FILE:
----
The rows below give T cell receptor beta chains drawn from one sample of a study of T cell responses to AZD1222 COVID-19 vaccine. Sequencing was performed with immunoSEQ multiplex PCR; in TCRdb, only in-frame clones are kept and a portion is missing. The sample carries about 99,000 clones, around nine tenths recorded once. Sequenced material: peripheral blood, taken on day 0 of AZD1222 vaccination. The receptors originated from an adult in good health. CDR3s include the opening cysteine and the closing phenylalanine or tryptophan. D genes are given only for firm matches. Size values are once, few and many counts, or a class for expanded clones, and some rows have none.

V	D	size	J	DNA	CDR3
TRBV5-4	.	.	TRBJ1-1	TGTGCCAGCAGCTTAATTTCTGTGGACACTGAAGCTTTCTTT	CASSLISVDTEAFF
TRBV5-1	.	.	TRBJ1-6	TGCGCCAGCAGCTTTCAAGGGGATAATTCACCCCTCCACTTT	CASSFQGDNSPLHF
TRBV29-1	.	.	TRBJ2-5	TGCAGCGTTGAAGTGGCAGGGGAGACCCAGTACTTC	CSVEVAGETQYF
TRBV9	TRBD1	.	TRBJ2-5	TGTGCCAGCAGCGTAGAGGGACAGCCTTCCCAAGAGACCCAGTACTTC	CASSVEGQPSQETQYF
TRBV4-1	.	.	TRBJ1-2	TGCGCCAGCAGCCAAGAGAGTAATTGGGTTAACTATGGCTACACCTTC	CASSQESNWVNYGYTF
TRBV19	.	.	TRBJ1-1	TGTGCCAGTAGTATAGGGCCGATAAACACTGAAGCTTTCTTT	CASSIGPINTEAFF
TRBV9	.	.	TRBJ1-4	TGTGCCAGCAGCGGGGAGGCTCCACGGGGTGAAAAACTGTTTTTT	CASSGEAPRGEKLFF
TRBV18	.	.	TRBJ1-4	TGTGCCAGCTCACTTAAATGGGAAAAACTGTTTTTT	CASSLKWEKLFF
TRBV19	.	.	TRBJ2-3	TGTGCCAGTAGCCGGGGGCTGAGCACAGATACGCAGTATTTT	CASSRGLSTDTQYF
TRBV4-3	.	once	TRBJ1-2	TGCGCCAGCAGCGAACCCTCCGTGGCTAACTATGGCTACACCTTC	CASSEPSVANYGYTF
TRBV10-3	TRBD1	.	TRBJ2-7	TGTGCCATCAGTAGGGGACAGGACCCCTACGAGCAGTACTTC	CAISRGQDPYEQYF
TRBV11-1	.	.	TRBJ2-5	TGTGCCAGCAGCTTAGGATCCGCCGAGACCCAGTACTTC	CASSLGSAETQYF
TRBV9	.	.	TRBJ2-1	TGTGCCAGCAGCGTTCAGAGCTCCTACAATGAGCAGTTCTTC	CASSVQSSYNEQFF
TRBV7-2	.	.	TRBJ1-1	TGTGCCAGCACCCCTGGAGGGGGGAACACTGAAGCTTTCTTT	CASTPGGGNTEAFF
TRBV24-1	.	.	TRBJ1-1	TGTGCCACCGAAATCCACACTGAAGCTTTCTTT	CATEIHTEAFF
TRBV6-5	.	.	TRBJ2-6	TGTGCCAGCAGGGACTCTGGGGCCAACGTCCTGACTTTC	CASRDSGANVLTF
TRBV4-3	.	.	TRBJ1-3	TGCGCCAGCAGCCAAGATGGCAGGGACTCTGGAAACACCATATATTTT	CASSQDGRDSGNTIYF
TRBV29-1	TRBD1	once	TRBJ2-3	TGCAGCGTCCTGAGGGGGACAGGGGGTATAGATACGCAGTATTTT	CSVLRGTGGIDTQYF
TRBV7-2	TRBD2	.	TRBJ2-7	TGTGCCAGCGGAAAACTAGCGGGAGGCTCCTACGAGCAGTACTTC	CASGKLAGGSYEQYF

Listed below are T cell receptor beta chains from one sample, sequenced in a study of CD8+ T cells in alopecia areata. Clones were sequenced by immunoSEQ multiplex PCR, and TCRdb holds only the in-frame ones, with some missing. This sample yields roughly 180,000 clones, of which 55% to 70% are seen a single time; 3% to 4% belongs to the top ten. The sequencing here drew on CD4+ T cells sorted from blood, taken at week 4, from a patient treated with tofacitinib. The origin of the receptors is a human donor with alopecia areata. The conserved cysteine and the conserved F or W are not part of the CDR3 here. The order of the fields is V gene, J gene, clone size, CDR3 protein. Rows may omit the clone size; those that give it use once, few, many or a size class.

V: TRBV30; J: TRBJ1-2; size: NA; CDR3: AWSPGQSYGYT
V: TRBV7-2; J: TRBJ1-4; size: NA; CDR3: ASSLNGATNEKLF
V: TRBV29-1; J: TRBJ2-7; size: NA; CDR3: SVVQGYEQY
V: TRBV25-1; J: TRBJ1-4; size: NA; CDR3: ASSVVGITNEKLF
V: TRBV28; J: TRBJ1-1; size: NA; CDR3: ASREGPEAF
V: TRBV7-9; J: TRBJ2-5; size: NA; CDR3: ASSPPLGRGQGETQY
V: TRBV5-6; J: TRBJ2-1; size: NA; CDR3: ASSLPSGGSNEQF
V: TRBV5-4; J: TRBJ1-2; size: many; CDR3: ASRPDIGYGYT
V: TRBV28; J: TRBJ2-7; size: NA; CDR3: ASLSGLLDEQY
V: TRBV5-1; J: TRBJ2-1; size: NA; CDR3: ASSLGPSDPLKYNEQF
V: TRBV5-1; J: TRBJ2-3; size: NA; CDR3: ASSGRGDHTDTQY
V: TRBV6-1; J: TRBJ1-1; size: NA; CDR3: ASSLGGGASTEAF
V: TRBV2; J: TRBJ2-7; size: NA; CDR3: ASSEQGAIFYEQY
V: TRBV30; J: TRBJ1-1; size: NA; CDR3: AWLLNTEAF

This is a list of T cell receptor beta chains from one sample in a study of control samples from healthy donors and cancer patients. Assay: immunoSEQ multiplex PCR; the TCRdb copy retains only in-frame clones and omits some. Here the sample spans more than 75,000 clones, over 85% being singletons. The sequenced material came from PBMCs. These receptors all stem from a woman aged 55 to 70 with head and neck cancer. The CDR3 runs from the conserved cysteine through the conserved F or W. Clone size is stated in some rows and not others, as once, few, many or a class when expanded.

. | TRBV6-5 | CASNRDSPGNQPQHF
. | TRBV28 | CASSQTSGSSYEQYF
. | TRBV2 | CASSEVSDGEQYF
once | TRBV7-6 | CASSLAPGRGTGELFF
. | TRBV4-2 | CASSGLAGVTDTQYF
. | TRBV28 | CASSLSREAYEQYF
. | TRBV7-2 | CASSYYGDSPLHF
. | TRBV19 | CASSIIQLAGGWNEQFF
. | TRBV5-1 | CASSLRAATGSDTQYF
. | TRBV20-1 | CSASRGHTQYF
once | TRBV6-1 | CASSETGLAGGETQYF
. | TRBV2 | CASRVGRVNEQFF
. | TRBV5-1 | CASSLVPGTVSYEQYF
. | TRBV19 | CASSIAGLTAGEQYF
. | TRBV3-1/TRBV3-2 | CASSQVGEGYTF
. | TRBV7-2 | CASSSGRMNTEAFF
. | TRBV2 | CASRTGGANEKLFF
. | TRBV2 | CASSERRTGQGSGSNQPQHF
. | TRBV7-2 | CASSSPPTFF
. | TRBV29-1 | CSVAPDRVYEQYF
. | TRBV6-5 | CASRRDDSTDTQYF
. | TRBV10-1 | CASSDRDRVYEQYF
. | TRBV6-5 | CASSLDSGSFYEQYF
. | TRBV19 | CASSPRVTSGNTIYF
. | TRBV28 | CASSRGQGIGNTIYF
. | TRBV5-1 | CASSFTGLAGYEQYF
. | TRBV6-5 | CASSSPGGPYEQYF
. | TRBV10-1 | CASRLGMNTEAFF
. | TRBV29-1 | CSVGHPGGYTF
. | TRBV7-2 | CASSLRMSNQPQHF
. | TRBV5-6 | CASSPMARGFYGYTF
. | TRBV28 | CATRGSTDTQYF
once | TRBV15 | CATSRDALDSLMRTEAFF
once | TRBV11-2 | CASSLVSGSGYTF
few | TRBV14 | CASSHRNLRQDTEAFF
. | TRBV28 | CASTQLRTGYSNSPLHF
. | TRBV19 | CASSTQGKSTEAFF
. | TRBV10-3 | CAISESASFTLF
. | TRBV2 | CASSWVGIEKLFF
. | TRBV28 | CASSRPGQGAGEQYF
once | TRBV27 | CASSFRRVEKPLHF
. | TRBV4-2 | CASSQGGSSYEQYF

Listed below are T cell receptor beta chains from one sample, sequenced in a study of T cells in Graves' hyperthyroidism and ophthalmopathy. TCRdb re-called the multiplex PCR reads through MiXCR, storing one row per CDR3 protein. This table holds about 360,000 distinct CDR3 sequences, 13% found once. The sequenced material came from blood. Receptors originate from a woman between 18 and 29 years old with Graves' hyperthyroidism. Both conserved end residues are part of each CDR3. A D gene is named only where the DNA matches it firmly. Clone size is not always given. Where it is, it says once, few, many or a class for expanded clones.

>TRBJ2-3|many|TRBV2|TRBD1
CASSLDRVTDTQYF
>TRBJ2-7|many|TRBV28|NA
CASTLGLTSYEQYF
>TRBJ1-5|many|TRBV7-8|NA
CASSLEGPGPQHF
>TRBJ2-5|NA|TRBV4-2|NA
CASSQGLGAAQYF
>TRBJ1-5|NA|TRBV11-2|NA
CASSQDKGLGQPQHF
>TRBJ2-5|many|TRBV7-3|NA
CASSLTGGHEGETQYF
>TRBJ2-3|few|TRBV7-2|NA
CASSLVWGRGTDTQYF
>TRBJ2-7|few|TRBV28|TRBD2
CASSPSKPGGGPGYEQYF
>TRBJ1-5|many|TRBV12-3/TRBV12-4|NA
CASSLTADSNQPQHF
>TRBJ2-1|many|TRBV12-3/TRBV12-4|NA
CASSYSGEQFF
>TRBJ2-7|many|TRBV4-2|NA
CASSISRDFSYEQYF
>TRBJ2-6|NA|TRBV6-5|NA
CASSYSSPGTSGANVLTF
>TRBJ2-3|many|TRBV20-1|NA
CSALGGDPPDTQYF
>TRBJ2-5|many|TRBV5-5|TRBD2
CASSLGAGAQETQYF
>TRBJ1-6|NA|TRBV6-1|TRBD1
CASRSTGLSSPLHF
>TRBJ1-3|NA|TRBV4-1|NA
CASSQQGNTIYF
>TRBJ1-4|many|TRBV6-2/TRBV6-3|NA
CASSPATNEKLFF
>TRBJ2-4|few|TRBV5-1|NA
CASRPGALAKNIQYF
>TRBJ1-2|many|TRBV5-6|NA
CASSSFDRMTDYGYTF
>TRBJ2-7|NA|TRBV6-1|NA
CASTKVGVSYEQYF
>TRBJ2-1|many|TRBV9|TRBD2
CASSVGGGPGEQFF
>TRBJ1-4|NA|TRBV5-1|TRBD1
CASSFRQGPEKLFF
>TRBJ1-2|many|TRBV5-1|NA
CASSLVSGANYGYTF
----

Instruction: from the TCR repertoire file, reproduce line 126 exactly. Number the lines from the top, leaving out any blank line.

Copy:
CASSLVSGANYGYTF